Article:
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Riding along in an ol’ crummy with Logger Mike
You could just see the first orange glow of sunlight creeping over the peaks of the Coastal Mountains as I stepped up to the old crummy.
“Mornin’, git in,” he said with a nod.
As the name suggests, the ol’ pickup had seen better days, even by crummy standards. Held together by rust and hardened grease, the passenger door opened with an angry creak as I hoisted myself up onto the bench seat.
The once black vinyl was cracked with age and held together in spots by tattered duct tape.
The cab smelled of old cigarettes and a few ancient green packages of Export A’s still lay crushed on the floor along with a crumpled Lucky can.
“Don’t smoke ‘em anymore. Gave it up years ago,” said Big Logger Mike as I kicked the empty packs into a corner.
I was here in the early morning hours to finally make due on a promise I had made to the big yellow fellow years ago: To take a first light ride with him up into the hills and the former cutblocks where he cut down trees and hauled out wood.
“Where we heading?” I asked, as the diesel engine roared and sputtered to life.
“Just up the road,” he replied, pointing to Menzies Mountain.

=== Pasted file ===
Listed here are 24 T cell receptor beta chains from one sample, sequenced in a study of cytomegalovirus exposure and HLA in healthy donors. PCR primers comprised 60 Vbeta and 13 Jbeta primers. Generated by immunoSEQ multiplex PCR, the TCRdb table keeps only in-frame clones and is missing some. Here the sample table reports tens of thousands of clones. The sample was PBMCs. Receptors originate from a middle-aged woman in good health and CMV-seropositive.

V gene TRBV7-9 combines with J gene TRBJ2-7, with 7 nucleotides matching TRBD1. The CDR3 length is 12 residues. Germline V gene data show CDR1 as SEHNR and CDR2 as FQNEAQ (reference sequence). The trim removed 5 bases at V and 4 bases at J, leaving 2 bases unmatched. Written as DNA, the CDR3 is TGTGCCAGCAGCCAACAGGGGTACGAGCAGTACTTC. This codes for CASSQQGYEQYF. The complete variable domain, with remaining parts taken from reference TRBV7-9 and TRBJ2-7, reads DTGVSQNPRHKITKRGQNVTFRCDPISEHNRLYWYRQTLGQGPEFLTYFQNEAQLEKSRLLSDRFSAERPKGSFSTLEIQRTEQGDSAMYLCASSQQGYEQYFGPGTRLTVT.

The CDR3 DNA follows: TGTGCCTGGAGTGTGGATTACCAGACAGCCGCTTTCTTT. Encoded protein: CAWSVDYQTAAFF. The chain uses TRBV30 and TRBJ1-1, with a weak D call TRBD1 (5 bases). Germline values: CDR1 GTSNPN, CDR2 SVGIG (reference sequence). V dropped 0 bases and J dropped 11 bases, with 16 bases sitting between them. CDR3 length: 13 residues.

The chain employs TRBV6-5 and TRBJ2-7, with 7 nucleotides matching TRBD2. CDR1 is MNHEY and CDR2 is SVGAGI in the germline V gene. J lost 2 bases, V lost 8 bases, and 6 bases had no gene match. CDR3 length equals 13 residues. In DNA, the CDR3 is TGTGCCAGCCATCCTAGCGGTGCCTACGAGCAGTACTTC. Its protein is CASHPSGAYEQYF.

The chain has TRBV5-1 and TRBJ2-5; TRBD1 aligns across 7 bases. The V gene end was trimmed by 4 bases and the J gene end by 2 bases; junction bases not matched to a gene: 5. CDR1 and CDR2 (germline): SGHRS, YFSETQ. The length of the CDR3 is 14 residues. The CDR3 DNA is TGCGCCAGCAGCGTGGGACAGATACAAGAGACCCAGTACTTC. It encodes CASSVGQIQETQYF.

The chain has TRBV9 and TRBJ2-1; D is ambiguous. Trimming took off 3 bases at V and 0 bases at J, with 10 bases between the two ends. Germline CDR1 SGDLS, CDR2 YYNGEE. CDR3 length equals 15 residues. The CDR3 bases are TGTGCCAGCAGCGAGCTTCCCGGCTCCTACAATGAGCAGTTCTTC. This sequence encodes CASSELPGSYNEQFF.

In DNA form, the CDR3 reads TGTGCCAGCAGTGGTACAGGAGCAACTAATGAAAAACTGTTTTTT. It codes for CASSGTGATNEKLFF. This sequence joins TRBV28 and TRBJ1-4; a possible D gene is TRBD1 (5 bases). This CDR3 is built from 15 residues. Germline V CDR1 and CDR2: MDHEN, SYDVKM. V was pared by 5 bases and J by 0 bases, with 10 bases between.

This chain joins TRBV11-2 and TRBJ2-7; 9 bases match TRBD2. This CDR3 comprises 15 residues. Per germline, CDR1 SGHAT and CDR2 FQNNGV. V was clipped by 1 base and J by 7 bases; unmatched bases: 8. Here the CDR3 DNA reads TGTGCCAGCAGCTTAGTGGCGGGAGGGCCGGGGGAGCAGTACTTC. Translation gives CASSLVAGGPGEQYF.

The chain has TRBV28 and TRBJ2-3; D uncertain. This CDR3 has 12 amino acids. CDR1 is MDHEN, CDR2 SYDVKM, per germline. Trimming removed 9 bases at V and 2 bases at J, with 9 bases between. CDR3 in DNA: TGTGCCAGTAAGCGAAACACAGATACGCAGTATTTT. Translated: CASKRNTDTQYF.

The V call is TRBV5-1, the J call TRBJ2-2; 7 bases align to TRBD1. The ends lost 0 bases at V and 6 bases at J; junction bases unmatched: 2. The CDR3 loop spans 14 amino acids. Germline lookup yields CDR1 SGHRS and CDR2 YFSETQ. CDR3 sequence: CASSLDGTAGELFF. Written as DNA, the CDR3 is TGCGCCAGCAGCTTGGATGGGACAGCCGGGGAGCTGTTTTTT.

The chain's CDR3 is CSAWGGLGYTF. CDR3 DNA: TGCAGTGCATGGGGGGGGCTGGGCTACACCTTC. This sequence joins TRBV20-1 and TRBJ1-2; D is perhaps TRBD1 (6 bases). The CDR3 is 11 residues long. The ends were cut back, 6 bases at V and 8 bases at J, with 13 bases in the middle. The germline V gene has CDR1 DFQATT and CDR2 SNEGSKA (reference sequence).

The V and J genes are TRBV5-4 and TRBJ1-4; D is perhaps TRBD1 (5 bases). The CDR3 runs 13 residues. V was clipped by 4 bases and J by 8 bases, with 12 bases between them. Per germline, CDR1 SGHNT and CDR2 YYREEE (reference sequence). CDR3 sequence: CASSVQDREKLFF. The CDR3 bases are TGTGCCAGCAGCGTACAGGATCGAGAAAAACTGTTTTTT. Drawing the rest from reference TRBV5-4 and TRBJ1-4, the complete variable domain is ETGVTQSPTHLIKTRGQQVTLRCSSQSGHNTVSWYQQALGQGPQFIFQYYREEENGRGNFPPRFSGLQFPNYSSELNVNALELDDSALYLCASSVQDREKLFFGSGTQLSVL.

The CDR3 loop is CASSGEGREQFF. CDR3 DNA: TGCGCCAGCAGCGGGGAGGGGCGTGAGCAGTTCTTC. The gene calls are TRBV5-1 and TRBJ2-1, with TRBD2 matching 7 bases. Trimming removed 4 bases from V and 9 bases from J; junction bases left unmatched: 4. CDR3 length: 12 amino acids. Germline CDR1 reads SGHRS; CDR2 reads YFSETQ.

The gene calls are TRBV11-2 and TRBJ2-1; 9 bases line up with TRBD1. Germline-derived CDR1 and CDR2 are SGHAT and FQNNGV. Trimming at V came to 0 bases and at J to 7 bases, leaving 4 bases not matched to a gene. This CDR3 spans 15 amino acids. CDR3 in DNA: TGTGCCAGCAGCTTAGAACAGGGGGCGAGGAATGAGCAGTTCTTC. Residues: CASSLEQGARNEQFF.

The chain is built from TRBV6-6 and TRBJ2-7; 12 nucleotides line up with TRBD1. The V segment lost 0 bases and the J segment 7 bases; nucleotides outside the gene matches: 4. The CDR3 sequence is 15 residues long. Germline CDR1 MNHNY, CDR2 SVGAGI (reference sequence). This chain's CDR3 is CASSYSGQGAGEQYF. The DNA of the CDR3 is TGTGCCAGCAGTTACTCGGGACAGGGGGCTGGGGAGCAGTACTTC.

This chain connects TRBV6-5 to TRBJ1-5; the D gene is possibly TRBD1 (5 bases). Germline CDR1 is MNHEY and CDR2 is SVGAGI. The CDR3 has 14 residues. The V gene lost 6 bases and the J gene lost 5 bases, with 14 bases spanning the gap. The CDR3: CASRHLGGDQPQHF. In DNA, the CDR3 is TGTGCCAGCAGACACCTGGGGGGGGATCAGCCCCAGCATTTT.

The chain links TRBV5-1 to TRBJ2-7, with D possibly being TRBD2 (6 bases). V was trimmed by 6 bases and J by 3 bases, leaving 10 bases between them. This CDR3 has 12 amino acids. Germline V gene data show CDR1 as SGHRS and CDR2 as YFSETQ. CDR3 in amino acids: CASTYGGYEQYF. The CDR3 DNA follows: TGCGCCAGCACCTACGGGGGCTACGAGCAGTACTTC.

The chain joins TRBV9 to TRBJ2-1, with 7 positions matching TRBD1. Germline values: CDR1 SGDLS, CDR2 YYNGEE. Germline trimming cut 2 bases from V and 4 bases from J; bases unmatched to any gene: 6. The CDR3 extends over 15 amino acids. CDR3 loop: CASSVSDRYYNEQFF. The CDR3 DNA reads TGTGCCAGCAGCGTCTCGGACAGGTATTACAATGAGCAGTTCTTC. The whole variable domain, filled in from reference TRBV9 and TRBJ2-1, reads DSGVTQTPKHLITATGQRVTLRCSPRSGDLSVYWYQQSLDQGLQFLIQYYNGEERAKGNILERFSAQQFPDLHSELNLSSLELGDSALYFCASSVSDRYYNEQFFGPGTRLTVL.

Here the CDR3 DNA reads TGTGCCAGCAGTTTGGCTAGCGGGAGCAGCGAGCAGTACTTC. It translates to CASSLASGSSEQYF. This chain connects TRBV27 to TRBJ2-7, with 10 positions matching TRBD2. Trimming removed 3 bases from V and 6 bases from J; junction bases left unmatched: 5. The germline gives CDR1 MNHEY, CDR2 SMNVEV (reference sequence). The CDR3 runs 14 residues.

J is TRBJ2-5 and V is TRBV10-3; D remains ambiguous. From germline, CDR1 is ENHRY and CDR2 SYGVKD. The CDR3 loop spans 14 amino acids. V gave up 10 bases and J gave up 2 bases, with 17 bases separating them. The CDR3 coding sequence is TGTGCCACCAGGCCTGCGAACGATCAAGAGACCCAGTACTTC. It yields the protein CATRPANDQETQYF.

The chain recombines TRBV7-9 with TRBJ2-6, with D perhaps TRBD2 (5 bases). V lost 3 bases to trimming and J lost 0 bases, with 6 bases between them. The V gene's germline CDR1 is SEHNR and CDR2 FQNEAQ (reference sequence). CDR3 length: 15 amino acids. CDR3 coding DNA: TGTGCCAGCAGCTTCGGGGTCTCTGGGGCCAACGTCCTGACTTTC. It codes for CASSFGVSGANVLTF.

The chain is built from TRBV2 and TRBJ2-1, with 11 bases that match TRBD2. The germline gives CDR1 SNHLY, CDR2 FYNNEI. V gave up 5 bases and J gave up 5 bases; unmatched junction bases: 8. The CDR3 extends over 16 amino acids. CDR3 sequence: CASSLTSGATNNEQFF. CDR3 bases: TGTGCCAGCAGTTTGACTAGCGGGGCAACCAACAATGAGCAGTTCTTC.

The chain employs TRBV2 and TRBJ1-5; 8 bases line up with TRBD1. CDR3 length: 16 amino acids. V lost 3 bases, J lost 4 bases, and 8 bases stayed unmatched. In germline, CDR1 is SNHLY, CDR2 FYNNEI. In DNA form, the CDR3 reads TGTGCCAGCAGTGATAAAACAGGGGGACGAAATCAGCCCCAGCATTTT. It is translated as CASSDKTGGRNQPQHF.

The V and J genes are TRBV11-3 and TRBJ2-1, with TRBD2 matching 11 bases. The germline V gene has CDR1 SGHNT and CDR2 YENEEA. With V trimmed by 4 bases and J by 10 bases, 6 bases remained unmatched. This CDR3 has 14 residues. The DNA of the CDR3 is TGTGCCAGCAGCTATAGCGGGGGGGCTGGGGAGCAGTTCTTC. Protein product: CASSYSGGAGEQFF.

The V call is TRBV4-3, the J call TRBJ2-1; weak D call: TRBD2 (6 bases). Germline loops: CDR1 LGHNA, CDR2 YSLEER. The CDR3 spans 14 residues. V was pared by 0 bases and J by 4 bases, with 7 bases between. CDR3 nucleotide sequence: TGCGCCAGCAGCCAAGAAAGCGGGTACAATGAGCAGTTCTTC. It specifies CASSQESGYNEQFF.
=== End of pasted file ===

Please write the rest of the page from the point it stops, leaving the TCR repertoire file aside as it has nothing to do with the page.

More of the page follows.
The white cap of Menzie’s snow was long gone on the dark mountain, but the green treetops were now visible on the peak as the sun’s rays began to stretch out.
“Started out logging here when I was just a kid, 15 or 16 I figure,” said Logger Mike as we pulled off the Island Highway onto the gravel road. “Didn’t have much use for school – besides, I was makin’ more than my teacher!”
He laughed hard and slapped his knee as we began the climb up. The old truck rumbled and rattled as we bounced over the rough logging road.
As the orange glow of day grew brighter, I looked over at the man who normally resides on our downtown spar pole and noticed he was smiling.
It was the smile of a man back in his element. The yellow duds were gone, replaced by sturdy black Carhartt work pants and a grey wooly sweater that had more than a few holes. The work clothes even smelled like chainsaw oil and wood chips.
But then the smile darkened as we went around another corner.
“That’s where Slim Eddy got it,” he said, pointing up the bluff. “Ol’ snag just came down and buried him. Don’t think he knew what hit him...too many we lost...I was lucky, I guess.”
He shook off the memory and the smile came back as the truck came to a stop, “Behold!” he announced.
The sun in all its glory now breached the peaks, as the rays filled the cab and warmed our faces. Discovery Passage and the Strait of Georgia twinkled as the sunlight danced across the waves, and the shade of night was slowly pulled back across our fair city.
“Wow,” was all I could say.
“Yup, that’s what I think too,” replied Big Logger Mike. “Thanks for coming along. This is something everyone should see.”